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What is cartilage damage?

This guide to cartilage damage will help you understand what cartilage is, how cartilage damage occurs, and what you can do about it. We will cover:

Cartilage damage is quite common and can be difficult to diagnose. Since damage varies significantly from person to person, it may also take time to find the right treatment. But effective treatments do exist.

What is Cartilage?

Cartilage is a type of connective tissue found in many parts of the body. It is firm, flexible, and is often described as rubbery.
Once a person is full-grown, cartilage stops growing. You may have heard that cartilage continues to grow, which is why older people have larger noses and ears, but that is inaccurate. The elastin fibers in cartilage break down over time and, combined with gravity, stretch over time. So, noses and ears do become larger with age, but that’s due to stretching, not growing. Cartilage breaking down from age and wear and tear also leads to joint pain and arthritis.

Three Types of Cartilage

There are three types of cartilage: elastic, fibrocartilage, and hyaline.

What Does Cartilage Do?

Initially, cartilage serves as the framework for bone growth from inside the womb until we are fully grown. The other main function of cartilage is to support, cushion, and reduce friction between bones and joints. In many ways, it acts as a shock absorber and smooth surface to aid in mobility.

Cartilage functions:

Symptoms of Cartilage Damage

Although cartilage is quite tough, it is relatively easy to damage, especially in joints. After all, it is located in the parts of our body that experience the most pressure and strain. Cartilage damage is most common in knees but is also common in hips, ankles, and elbows.

Symptoms of Cartilage Damage in a joint:

Most Common Causes of Cartilage Damage

Since cartilage is present in our high-use areas of the body, there are countless ways you can injure it. You can damage your cartilage from stepping wrong or twisting wrong while playing sports or even walking. Car accidents often lead to cartilage damage in the wrists, ankles, and back. And good old wear and tear damages cartilage over time.

Diagnosis of Cartilage Damage

It is difficult to tell the difference between cartilage damage and ligament damage (such as a sprain) because the symptoms can be similar. A doctor will complete a physical exam but then will likely recommend non-invasive tests to form a better diagnosis.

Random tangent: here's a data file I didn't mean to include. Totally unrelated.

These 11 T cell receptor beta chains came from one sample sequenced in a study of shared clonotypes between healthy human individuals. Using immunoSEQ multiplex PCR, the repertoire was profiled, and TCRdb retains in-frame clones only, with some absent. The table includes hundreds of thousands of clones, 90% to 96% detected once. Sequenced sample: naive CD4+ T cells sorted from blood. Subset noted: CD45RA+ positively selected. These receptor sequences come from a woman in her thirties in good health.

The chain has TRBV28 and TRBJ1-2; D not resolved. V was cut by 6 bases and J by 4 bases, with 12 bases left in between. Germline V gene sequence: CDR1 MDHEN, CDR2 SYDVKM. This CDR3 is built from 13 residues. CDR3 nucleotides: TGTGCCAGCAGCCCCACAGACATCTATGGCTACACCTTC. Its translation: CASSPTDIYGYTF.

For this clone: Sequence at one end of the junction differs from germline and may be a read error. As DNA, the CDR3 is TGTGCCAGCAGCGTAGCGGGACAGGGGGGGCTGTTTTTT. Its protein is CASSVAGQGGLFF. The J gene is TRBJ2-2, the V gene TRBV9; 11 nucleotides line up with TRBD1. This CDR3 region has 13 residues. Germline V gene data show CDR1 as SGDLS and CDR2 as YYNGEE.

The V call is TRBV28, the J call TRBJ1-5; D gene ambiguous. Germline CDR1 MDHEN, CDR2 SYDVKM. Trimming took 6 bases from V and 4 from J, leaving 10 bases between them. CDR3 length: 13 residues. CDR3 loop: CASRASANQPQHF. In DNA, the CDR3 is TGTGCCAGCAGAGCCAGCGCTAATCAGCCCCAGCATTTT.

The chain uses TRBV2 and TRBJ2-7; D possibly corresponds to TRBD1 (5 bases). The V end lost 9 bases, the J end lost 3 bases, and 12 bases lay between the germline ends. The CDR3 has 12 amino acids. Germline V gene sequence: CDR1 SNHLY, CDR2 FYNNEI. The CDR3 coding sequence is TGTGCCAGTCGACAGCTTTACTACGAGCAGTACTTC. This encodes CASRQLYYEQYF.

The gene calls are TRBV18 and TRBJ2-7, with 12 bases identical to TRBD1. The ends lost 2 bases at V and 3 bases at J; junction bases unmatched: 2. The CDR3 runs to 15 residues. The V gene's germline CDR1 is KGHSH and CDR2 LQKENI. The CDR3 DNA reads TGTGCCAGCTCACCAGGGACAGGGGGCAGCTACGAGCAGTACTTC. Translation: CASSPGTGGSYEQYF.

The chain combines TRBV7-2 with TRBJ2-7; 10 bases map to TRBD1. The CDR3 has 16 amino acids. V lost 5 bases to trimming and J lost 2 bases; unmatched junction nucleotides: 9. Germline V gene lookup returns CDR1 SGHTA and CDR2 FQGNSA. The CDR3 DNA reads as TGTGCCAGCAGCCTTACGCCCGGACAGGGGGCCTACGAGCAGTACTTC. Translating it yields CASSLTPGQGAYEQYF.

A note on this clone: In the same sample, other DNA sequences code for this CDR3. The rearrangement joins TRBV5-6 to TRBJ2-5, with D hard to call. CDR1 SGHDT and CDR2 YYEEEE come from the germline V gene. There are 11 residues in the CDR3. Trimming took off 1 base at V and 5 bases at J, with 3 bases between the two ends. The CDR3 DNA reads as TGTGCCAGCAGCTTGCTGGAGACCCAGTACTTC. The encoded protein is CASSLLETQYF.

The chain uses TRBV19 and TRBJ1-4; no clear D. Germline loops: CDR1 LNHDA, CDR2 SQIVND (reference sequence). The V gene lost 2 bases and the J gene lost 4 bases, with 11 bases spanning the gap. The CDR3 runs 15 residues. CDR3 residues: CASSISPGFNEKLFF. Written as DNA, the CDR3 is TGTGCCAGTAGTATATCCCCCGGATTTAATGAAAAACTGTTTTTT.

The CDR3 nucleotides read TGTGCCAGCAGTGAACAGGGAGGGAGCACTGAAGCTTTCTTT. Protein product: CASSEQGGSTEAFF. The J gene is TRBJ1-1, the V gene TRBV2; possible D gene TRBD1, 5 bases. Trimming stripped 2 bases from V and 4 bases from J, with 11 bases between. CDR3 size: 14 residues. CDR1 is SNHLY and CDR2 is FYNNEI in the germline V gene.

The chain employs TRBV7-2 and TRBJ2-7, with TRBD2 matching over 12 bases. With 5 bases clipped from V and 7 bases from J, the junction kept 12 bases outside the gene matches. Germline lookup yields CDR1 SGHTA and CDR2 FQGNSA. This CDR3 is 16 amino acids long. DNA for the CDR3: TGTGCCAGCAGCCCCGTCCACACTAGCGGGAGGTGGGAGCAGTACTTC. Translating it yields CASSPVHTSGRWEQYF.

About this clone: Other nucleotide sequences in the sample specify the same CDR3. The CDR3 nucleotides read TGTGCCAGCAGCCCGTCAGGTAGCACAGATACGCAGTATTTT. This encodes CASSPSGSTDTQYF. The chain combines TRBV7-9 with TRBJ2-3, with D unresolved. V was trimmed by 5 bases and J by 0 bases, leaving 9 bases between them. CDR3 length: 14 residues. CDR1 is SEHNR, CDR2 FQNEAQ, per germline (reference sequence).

The most common diagnostic tests for cartilage damage are MRI and arthroscopy. MRIs can’t always detect cartilage damage but they provide detailed images of the injured area. Arthroscopy inserts a scope into the joint to examine and possibly repair it. Both procedures can help determine the existence and extent of cartilage damage.

Treatments for Cartilage Damage

Treatment for cartilage damage can range from rest to surgery. For mild injuries, doctors may recommend rest, weight loss, over-the-counter pain medication, and specific exercises or physical therapy. For more serious pain or injuries, doctors usually suggest more conservative, less-invasive treatments before jumping to surgery.

Minimally Invasive Treatments

Less invasive treatments include physical therapy, non-steroid anti-inflammatory drugs (NSAIDS), steroid injections, or orthobiologic injections. These treatments are not a cure, but they can drastically reduce the pain and improve mobility.

Orthobiologic treatments are relatively new but are showing excellent results in clinical trials as well as patient testimonials. Biologics come from or contain components of living organisms. In many cases,  orthobiologic medications used for joint pain are made from the patient’s own biological material.

The most promising orthobiologics are:


Surgical Treatments

Doctors usually suggest surgery as a last resort. There are several surgical treatments with varying degrees of risk. Some surgical treatments for repairing and relieving pain from cartilage damage include:


Cartilage damage can be debilitating. The pain and limited mobility can keep you from doing your job, as well as the things you love. Thankfully, there are many kinds of treatments you can try before resorting to surgery. But every case is different. Your best course of action is to consult a doctor who specialises in joint pain to determine your best options.

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